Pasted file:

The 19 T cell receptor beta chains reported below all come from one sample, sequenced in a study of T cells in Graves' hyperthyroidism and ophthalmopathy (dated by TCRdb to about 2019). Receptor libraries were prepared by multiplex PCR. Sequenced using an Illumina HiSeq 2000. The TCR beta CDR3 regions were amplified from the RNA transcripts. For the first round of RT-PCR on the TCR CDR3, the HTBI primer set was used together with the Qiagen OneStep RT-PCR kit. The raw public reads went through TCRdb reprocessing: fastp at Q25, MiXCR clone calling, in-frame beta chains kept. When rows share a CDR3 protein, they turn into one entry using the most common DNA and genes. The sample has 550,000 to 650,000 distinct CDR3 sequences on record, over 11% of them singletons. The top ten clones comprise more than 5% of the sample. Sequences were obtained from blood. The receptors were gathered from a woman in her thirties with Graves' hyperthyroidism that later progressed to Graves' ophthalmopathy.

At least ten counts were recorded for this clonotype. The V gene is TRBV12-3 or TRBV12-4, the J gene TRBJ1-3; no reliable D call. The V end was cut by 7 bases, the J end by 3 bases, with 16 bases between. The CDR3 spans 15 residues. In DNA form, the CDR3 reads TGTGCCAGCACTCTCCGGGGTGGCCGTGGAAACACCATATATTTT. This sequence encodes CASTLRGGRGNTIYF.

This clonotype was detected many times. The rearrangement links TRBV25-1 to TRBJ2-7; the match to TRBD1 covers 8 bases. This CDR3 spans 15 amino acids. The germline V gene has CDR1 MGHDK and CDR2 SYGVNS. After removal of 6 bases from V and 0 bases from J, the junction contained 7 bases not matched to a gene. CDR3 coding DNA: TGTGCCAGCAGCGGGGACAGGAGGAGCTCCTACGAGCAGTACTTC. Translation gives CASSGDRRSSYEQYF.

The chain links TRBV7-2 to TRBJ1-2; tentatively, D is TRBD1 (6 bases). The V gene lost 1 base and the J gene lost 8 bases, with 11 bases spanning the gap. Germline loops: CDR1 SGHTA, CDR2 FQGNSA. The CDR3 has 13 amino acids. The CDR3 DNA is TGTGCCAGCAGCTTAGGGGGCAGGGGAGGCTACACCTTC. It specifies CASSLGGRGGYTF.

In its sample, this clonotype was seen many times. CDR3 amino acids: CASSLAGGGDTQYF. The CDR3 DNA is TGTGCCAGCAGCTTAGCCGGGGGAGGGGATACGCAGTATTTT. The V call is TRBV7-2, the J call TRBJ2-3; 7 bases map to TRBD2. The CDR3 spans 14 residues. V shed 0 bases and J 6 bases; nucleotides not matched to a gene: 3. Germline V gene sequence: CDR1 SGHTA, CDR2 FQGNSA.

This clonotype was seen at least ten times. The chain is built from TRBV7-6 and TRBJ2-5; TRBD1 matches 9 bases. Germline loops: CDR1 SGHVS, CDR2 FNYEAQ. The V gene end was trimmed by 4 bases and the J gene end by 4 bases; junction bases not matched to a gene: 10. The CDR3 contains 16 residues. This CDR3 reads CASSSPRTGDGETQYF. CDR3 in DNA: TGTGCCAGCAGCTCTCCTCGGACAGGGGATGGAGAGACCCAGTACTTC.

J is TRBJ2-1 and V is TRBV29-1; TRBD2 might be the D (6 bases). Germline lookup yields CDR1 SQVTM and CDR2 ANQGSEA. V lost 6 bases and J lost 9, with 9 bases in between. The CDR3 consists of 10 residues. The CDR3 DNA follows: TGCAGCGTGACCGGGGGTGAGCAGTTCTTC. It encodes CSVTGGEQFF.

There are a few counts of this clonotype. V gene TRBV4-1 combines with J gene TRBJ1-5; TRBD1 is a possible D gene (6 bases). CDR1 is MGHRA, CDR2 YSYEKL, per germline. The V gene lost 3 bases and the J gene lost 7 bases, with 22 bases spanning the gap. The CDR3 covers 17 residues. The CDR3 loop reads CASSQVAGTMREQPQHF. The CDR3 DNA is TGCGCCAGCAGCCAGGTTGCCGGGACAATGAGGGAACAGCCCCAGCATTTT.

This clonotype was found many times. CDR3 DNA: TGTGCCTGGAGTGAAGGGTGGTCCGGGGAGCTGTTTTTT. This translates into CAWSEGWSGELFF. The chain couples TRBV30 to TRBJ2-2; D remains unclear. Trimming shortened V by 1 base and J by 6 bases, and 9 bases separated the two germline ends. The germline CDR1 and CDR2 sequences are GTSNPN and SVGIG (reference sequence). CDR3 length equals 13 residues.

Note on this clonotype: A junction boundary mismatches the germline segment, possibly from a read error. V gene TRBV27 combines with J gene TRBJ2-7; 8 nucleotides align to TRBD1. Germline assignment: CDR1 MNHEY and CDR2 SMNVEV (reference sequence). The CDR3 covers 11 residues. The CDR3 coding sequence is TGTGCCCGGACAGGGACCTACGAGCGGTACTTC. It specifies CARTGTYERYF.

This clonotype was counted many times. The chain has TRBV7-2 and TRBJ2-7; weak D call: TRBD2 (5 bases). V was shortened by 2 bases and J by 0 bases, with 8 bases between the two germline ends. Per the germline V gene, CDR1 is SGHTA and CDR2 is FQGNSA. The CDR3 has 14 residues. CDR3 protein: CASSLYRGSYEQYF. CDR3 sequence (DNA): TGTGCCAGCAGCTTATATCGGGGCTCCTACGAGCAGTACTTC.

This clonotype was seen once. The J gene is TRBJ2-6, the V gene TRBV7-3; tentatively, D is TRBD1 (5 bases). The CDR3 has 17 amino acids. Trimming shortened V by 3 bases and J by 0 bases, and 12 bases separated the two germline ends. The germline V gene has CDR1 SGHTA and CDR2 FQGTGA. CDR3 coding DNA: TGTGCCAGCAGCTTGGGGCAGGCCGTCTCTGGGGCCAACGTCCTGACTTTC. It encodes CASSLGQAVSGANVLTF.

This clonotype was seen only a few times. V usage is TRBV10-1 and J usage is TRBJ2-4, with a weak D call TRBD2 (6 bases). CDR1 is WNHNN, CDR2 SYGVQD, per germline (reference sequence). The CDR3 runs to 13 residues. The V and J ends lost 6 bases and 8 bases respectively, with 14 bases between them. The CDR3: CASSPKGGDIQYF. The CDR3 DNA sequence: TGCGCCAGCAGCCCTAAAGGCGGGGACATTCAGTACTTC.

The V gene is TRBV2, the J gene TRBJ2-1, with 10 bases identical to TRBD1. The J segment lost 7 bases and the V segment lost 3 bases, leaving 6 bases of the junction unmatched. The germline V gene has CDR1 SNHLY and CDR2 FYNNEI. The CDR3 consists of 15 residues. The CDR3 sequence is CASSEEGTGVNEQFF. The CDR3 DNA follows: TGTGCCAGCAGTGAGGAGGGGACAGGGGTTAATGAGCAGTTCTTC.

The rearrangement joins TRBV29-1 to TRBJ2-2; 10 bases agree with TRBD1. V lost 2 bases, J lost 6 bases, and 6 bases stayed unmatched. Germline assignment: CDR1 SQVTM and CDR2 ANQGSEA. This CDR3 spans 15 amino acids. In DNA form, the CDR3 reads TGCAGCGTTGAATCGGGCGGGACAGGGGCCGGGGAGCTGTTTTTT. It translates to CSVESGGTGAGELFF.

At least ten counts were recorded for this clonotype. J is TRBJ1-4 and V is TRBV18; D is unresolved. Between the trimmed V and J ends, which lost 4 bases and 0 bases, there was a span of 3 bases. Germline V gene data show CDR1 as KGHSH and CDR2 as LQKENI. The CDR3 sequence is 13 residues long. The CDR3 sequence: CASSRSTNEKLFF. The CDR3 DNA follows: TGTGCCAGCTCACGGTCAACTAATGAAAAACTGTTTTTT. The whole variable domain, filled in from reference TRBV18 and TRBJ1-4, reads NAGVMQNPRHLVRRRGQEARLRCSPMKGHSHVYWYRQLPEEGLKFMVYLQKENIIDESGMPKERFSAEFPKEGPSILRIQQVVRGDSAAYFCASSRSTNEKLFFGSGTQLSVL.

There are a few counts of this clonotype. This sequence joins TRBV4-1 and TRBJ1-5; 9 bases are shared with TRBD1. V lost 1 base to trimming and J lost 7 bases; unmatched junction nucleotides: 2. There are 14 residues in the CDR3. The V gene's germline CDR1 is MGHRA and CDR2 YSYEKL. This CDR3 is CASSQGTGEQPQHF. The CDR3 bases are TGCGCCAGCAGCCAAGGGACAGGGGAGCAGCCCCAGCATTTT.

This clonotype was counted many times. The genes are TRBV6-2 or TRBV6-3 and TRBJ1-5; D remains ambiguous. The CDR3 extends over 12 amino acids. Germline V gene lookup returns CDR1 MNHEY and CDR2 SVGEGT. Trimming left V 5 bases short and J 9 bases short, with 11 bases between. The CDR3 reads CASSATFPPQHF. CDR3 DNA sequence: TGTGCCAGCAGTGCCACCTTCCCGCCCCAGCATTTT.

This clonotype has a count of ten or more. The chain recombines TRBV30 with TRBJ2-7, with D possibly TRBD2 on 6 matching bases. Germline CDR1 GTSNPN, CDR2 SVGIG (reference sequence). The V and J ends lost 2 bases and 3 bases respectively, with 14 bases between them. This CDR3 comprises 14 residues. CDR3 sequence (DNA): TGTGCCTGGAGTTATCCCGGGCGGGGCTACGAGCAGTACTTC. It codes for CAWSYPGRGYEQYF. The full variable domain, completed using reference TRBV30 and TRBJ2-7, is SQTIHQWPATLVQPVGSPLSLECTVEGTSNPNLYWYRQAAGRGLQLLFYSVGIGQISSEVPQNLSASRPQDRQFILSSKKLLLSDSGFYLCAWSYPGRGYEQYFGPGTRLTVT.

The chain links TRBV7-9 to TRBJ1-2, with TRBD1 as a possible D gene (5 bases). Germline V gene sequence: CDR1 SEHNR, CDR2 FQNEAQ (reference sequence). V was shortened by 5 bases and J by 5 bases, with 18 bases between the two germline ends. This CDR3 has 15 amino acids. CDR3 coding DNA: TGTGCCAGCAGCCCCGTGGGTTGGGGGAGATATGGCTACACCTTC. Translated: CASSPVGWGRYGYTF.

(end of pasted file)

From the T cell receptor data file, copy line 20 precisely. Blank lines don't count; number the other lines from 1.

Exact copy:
The chain links TRBV7-9 to TRBJ1-2, with TRBD1 as a possible D gene (5 bases). Germline V gene sequence: CDR1 SEHNR, CDR2 FQNEAQ (reference sequence). V was shortened by 5 bases and J by 5 bases, with 18 bases between the two germline ends. This CDR3 has 15 amino acids. CDR3 coding DNA: TGTGCCAGCAGCCCCGTGGGTTGGGGGAGATATGGCTACACCTTC. Translated: CASSPVGWGRYGYTF.